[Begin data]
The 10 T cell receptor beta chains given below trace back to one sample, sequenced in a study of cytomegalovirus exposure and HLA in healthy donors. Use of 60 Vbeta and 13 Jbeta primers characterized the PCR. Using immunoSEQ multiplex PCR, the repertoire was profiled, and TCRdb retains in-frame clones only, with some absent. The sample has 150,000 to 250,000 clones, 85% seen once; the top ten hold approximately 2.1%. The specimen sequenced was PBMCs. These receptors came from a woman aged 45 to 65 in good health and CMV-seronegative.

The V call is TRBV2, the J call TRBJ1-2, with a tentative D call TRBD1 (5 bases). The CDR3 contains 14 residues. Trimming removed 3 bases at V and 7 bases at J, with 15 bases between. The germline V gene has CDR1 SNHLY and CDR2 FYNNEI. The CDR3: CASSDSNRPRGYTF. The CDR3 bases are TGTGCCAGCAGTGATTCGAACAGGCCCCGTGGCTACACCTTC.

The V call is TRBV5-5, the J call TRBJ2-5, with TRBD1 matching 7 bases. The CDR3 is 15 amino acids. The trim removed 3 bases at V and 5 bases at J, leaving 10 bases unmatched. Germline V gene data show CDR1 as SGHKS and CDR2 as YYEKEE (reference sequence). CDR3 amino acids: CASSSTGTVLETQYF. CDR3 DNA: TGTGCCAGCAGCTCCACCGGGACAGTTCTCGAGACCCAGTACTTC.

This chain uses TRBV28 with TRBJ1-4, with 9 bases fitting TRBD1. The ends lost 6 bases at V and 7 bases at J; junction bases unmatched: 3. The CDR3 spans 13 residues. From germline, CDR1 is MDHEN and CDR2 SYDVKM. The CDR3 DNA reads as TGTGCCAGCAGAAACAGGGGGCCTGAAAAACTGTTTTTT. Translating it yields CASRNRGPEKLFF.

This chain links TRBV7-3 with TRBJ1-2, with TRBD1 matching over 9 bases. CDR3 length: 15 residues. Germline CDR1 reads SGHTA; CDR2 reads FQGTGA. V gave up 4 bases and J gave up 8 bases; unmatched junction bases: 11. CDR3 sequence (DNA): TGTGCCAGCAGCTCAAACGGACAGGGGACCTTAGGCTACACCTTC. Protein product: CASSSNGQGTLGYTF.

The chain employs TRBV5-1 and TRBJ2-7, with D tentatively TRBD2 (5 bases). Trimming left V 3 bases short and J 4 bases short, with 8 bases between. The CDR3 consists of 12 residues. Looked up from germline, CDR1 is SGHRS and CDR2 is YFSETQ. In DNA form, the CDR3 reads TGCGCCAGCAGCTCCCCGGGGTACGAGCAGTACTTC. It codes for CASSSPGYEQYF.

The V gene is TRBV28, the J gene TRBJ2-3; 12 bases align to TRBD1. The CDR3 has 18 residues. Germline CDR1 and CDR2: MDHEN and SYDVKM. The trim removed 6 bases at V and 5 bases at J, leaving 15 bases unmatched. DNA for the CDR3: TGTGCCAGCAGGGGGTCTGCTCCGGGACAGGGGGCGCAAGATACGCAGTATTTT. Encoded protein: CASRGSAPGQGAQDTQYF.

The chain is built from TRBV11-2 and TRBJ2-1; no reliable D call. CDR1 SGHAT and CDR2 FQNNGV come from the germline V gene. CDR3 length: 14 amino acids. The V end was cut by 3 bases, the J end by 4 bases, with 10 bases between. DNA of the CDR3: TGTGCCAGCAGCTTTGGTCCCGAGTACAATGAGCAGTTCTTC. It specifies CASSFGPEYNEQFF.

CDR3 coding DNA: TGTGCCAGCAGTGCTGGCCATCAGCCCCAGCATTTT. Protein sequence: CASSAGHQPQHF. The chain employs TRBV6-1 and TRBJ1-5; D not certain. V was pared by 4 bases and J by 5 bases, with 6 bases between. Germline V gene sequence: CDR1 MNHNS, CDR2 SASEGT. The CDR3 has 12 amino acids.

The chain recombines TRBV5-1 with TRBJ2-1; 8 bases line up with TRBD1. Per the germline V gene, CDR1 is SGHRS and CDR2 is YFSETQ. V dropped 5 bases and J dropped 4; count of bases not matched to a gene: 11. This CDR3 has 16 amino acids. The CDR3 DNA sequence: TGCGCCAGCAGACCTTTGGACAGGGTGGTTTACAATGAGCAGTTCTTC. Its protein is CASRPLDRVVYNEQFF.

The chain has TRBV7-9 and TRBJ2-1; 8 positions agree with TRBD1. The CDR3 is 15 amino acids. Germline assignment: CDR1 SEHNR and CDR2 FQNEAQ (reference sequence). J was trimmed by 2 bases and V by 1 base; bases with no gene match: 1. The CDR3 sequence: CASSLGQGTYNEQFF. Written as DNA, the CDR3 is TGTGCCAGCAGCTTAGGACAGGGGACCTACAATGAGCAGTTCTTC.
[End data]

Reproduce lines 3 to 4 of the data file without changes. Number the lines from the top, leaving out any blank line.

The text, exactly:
The V call is TRBV5-5, the J call TRBJ2-5, with TRBD1 matching 7 bases. The CDR3 is 15 amino acids. The trim removed 3 bases at V and 5 bases at J, leaving 10 bases unmatched. Germline V gene data show CDR1 as SGHKS and CDR2 as YYEKEE (reference sequence). CDR3 amino acids: CASSSTGTVLETQYF. CDR3 DNA: TGTGCCAGCAGCTCCACCGGGACAGTTCTCGAGACCCAGTACTTC.

This chain uses TRBV28 with TRBJ1-4, with 9 bases fitting TRBD1. The ends lost 6 bases at V and 7 bases at J; junction bases unmatched: 3. The CDR3 spans 13 residues. From germline, CDR1 is MDHEN and CDR2 SYDVKM. The CDR3 DNA reads as TGTGCCAGCAGAAACAGGGGGCCTGAAAAACTGTTTTTT. Translating it yields CASRNRGPEKLFF.